We treat the apprenticeship scheme as it should be seen- not as a chance to get someone to do low paid work but to give deserving people, who are otherwise struggling, a chance to learn key workplace skills and experience and truly reach their potential.
'Everyone is entitled to be paid fairly for the work that they do'
We firmly agree.
In any successful working environment, it is the case that if you demonstrate hard work and passion you are rewarded for doing so.
When it became apparent very quickly that our first apprentice, Eve, was performing well above the skill set that we initially expected of an apprentice, we promoted her to Trainee Customer Services Manager with a salary well above national minimum wage to match. She also had a company laptop, phone and car allowance and got to attend both Glastonbury festival and No.10 as a reward for her commitment to Bird & Blend. All of this happened before she was even half way through her apprenticeship.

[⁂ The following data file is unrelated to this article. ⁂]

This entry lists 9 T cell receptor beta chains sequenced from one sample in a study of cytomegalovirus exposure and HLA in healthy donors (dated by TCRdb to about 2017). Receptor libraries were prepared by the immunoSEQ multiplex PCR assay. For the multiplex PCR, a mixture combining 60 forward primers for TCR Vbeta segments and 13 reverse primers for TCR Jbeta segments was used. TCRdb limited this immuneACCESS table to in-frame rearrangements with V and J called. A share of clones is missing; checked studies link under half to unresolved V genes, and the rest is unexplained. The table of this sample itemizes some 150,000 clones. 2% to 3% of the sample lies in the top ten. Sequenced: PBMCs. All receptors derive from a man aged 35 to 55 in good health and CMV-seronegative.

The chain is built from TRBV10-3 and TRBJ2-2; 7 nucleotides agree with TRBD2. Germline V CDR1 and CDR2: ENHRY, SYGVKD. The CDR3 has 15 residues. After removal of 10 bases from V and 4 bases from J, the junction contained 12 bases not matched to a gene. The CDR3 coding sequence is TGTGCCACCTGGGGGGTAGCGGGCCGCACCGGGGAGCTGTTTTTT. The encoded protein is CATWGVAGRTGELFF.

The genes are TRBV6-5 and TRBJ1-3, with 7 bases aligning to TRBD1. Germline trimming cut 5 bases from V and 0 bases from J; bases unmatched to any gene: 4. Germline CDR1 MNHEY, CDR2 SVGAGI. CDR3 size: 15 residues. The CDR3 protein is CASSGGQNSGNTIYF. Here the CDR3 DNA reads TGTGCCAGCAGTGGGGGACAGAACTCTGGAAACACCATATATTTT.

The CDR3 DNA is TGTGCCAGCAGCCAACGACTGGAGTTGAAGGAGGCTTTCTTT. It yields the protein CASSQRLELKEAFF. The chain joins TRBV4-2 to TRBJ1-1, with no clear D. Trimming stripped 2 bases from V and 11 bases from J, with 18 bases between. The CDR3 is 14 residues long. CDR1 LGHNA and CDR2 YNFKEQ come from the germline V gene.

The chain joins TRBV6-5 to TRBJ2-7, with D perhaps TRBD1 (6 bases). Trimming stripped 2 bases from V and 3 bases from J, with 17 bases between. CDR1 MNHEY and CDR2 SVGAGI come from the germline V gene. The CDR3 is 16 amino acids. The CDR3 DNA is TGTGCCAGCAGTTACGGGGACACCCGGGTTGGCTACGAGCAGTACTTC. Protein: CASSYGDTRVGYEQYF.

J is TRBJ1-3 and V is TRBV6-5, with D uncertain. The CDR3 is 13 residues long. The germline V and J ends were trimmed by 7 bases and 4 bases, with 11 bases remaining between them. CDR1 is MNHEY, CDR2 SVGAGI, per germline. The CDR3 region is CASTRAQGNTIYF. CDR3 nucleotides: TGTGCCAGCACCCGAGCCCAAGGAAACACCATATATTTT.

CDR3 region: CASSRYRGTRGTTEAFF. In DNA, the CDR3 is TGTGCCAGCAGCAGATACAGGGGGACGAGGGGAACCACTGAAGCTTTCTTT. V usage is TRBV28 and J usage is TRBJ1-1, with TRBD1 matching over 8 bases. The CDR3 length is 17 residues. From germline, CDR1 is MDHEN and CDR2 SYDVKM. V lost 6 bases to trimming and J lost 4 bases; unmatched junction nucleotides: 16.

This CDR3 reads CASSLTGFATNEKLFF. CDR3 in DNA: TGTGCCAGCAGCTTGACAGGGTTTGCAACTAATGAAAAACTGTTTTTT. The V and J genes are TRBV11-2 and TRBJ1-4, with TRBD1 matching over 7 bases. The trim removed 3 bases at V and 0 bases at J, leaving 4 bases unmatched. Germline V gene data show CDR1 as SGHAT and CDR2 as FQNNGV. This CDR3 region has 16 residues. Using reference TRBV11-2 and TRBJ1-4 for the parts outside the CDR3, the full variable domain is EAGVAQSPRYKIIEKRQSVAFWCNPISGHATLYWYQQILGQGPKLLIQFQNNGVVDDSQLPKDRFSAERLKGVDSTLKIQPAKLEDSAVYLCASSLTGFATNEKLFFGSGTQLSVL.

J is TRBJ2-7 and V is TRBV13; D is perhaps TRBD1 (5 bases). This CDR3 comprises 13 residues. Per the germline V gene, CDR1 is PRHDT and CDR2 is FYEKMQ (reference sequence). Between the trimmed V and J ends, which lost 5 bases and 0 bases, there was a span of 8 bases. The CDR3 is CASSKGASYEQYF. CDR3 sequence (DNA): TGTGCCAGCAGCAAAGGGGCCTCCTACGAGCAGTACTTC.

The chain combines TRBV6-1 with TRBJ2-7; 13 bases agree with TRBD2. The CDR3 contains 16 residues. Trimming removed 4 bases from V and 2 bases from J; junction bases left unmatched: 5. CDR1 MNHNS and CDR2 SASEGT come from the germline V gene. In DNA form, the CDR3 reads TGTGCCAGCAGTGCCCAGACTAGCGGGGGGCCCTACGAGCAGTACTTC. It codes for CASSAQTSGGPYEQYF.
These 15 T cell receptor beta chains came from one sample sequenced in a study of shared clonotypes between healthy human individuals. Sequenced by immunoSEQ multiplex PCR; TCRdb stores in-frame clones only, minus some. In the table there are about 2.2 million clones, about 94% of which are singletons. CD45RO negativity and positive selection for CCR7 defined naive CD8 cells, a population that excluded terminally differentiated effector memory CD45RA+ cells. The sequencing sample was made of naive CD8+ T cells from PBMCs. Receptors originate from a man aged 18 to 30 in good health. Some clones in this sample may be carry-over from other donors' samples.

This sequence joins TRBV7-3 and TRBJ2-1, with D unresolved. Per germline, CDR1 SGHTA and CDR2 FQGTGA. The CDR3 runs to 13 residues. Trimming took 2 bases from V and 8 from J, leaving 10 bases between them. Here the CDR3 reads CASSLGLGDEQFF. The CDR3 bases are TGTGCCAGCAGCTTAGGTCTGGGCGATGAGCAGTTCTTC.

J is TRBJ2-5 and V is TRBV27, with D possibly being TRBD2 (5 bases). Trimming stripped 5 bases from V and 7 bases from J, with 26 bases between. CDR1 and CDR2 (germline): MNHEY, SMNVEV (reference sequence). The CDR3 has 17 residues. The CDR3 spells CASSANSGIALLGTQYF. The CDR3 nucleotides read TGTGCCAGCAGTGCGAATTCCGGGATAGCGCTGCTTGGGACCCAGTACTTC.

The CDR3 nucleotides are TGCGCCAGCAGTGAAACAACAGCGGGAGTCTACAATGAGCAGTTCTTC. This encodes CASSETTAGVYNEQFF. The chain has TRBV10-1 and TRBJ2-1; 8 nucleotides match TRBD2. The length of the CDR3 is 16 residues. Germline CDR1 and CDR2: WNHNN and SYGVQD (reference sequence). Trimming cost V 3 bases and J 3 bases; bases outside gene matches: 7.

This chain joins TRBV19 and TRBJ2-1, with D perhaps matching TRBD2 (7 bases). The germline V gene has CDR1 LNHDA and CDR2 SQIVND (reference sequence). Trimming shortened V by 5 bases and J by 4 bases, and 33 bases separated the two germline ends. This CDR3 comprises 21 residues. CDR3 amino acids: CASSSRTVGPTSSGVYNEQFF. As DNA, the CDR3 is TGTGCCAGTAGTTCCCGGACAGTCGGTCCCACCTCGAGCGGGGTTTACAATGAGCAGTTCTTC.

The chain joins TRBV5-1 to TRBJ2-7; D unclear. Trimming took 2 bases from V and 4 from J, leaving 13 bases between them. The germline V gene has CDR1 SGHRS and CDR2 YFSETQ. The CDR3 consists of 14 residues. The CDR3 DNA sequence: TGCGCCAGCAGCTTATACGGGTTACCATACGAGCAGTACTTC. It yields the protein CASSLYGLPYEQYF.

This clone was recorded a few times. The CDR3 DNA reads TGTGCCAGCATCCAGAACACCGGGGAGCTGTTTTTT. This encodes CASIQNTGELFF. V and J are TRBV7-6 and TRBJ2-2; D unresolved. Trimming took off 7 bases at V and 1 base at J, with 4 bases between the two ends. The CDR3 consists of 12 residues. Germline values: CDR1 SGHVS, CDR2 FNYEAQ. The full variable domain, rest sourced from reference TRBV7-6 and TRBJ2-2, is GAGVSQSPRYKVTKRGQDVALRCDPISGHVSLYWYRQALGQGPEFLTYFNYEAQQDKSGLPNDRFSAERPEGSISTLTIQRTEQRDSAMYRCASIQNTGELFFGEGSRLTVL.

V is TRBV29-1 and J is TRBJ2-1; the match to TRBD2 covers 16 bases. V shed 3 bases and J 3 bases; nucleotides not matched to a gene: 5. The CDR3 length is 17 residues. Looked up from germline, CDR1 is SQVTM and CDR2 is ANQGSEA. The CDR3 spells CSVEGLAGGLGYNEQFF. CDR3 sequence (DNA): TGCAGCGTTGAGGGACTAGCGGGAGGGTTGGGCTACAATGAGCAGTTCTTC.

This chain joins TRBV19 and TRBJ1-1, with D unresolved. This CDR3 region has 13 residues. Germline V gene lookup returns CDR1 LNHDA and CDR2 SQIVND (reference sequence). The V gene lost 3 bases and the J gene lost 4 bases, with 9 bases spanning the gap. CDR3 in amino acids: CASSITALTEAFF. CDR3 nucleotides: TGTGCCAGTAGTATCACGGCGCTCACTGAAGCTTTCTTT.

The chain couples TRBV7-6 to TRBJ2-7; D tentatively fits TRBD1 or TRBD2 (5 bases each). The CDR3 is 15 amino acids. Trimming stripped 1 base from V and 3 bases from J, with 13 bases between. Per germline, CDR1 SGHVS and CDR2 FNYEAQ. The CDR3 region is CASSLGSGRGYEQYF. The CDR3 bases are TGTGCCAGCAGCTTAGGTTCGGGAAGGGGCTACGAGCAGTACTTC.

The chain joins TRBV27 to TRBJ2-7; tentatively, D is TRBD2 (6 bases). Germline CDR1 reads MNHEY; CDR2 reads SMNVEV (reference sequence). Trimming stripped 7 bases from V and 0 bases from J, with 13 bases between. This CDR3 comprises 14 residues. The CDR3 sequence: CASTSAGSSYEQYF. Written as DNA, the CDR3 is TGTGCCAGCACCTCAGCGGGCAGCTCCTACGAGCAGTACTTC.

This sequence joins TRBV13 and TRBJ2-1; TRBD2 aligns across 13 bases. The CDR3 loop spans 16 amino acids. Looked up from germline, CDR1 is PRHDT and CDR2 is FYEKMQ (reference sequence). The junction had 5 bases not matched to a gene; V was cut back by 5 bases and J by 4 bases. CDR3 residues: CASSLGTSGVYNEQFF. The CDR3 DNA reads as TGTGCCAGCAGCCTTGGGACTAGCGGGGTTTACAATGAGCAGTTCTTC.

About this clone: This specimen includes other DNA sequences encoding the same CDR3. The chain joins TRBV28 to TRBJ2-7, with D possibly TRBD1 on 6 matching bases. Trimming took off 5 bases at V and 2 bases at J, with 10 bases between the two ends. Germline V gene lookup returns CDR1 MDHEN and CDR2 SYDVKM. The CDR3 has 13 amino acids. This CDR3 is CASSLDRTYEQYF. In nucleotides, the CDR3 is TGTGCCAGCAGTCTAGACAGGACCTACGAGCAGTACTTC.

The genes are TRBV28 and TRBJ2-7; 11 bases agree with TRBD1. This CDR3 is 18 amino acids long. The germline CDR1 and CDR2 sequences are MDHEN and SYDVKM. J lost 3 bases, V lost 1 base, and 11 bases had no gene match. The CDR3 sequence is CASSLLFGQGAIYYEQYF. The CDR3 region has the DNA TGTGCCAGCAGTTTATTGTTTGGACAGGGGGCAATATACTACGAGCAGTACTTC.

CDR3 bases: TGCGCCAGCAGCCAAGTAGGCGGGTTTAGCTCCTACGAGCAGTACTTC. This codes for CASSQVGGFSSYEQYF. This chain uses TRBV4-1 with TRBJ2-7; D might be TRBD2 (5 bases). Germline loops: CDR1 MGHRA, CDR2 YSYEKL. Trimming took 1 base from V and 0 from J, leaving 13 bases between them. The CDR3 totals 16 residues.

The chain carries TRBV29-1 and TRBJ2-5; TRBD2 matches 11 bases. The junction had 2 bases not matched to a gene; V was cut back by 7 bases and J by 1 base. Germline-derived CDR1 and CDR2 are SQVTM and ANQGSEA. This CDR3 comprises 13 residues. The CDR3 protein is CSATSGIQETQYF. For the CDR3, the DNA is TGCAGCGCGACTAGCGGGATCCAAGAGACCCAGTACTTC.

We have this same approach with everyone we take on, apprentice or otherwise.
'‘They can apply for a job after the year & can be turned down?’
The idea is that an individual comes out of their apprenticeship year with an NVQ qualification, skills and experience that then stands them in good stead for the future. Should they wish to stay at Bird & Blend, we will have them with open arms; should they wish to take their skills elsewhere they are also free to do so.
I cannot comment on what other establishments do, but it makes absolutely no business sense whatsoever to us to invest a year of time, money, effort and in many cases emotion, in an individual and then not offer them a position where they can start to pay back their investment in the form of the value they can now add to our company.